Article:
Today we are reviewing the Sivga Robin SV021 headphone. Sivga reached out to us, and they wanted us to test their budget-friendly headphone. The Robin SV021 currently retails for $149 USD; it was $169 originally. Many people claimed that the SV021 is a “fantastic sounding headphone for its price”. So today, let’s find out if those claims are correct and if the hype is real. Please continue reading our Sivga Robin SV021 review below and find out if this headphone is for you.
Sivga Robin SV021 Closed Back Over-Ear Headphone Review
The Robin SV021 is Sivga’s newer budget-friendly headphones, as far as I know. They have several headphones and earphones, but some of them seem to be no longer available at this point. The only headphones that are currently available on Amazon, at least today, are the P-II open-back planar and Phoenix open-back headphones. Both also have general positive feedback from their customers and the community.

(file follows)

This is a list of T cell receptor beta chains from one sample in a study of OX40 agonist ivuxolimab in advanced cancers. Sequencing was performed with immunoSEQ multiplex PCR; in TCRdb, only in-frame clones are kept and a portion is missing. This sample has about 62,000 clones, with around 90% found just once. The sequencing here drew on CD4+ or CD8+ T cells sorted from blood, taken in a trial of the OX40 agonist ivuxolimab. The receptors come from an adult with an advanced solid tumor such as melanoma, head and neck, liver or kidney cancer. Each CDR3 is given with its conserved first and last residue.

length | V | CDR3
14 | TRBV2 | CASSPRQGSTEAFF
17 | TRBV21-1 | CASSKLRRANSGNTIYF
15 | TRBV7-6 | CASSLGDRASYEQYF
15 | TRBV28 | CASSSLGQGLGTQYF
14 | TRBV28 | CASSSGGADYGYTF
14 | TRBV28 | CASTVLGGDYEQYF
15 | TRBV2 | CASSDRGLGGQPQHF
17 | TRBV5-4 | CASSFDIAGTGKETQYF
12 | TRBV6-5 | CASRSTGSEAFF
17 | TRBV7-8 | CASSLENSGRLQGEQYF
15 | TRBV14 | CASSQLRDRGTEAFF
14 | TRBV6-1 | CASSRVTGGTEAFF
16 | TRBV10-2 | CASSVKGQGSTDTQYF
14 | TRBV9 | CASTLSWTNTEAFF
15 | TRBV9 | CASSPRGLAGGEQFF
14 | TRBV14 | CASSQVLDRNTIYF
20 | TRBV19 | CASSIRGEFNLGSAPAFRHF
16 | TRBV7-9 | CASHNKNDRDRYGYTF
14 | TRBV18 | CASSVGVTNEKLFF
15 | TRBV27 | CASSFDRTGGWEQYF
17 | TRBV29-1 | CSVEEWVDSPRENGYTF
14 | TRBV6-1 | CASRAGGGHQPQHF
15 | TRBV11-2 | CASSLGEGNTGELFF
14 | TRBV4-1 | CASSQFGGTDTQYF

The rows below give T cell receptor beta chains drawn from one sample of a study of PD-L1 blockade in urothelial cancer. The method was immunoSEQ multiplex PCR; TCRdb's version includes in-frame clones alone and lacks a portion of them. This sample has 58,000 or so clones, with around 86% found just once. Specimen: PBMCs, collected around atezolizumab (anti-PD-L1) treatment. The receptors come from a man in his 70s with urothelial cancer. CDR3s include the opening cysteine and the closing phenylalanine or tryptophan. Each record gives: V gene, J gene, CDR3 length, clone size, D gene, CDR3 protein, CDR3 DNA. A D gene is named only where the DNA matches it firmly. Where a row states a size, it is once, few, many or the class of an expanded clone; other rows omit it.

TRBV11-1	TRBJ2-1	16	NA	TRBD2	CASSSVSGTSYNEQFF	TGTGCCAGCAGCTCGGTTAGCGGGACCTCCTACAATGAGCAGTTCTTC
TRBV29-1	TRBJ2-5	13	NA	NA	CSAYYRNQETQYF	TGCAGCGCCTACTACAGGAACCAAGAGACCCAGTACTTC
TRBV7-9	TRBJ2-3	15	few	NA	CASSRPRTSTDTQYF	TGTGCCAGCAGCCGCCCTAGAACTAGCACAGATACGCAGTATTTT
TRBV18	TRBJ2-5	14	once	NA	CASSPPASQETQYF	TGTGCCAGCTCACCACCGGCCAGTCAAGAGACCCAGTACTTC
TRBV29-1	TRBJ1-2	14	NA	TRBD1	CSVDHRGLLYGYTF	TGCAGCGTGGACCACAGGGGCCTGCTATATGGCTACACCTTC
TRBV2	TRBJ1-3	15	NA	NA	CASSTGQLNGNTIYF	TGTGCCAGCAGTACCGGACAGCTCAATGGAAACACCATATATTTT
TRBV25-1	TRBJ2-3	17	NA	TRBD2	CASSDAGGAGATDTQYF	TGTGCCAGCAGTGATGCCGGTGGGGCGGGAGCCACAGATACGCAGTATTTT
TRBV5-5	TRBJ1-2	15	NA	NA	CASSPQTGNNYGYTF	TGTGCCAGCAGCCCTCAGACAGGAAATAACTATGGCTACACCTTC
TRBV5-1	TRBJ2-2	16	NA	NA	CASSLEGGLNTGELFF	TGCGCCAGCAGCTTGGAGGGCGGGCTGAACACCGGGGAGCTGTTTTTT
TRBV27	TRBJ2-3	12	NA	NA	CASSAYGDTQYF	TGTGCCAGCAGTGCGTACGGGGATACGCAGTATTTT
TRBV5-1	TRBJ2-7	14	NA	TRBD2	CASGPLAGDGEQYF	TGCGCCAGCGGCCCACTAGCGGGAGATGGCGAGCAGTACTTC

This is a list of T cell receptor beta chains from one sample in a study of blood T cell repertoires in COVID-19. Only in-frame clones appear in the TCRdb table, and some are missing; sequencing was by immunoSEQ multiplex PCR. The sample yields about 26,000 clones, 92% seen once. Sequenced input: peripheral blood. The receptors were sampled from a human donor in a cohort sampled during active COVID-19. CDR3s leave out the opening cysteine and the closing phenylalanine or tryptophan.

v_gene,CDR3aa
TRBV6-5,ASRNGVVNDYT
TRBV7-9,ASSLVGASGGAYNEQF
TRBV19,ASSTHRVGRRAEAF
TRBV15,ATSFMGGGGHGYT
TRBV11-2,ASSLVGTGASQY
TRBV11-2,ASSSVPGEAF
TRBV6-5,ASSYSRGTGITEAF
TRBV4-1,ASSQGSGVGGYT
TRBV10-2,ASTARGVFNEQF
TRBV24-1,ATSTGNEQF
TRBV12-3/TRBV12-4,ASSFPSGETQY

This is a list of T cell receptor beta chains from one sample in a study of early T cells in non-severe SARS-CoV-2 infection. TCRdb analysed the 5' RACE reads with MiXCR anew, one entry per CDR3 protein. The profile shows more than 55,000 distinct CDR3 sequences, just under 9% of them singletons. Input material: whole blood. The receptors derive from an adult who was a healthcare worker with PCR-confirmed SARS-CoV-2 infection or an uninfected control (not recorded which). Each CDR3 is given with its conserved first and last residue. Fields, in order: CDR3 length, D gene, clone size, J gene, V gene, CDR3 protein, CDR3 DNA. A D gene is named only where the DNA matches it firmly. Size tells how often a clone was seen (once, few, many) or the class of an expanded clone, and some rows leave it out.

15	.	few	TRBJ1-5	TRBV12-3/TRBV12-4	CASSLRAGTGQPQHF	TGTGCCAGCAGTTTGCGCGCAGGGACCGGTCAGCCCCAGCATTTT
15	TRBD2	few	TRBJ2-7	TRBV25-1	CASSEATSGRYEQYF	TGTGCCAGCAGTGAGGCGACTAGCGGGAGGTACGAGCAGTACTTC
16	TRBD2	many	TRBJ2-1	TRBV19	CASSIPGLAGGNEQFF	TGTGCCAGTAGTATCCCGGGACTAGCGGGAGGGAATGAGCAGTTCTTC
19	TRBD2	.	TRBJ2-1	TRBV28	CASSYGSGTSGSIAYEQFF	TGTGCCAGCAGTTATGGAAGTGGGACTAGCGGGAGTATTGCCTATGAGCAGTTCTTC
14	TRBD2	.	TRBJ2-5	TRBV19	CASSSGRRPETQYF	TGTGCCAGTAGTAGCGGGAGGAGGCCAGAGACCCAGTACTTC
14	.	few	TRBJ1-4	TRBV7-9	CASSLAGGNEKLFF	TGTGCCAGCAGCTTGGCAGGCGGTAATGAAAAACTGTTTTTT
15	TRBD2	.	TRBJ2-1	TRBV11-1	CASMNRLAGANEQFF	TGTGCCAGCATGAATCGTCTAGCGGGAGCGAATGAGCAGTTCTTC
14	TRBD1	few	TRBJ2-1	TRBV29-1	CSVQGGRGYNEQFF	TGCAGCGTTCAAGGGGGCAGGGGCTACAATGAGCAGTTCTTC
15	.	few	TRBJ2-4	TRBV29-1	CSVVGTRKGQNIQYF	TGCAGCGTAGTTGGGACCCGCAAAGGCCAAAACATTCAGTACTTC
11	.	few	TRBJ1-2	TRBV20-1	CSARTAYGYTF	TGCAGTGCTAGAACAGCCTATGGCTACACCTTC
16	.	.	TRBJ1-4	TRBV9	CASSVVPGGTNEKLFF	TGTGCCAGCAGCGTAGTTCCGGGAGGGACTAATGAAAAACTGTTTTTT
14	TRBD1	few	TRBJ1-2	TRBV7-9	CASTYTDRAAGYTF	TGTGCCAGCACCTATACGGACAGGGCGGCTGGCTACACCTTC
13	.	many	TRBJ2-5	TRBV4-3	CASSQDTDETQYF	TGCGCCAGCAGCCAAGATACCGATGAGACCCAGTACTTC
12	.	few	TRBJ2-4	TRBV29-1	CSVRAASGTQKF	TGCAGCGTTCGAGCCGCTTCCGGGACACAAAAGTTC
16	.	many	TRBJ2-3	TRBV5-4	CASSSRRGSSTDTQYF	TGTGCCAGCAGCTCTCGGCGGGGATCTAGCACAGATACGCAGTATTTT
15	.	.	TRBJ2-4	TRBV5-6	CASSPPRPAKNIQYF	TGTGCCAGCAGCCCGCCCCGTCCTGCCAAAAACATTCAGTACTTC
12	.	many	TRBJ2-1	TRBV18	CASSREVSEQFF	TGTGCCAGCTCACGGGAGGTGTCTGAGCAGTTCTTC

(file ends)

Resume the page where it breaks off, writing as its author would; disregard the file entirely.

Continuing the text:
Going back to the Robin SV021, Sivga describes this headphone as a “solid wood HiFi headphone for classic and fashion”. The SV021 is available in two color options, Black and Brown. In my opinion, the black color option looks sleek, elegant, and clean. I am not a fan of the brown color option. The Brown variant has a glossy finish, but it’s the color of the headband and ear pads that turned me off.
I’ll discuss more after the specifications table below.
Sivga Robin SV021 Specifications
|Transducer type||Dynamic driver|
|Transducer size||φ 50mm|
|Frequency response||20Hz – 20KHz|
|Sensitivity||105dB +/- 3dB|
|Impedance||32 Ohm +/-15%|
|Cable length||1.6M +/-0.2M|
Packaging and Closer Look
The Robin SV021 came in with an all-black sturdy box. It’s a simple packaging, nothing fancy at this point. But as you can see from the photo above, the headphone is securely cradled inside with thick foam padding.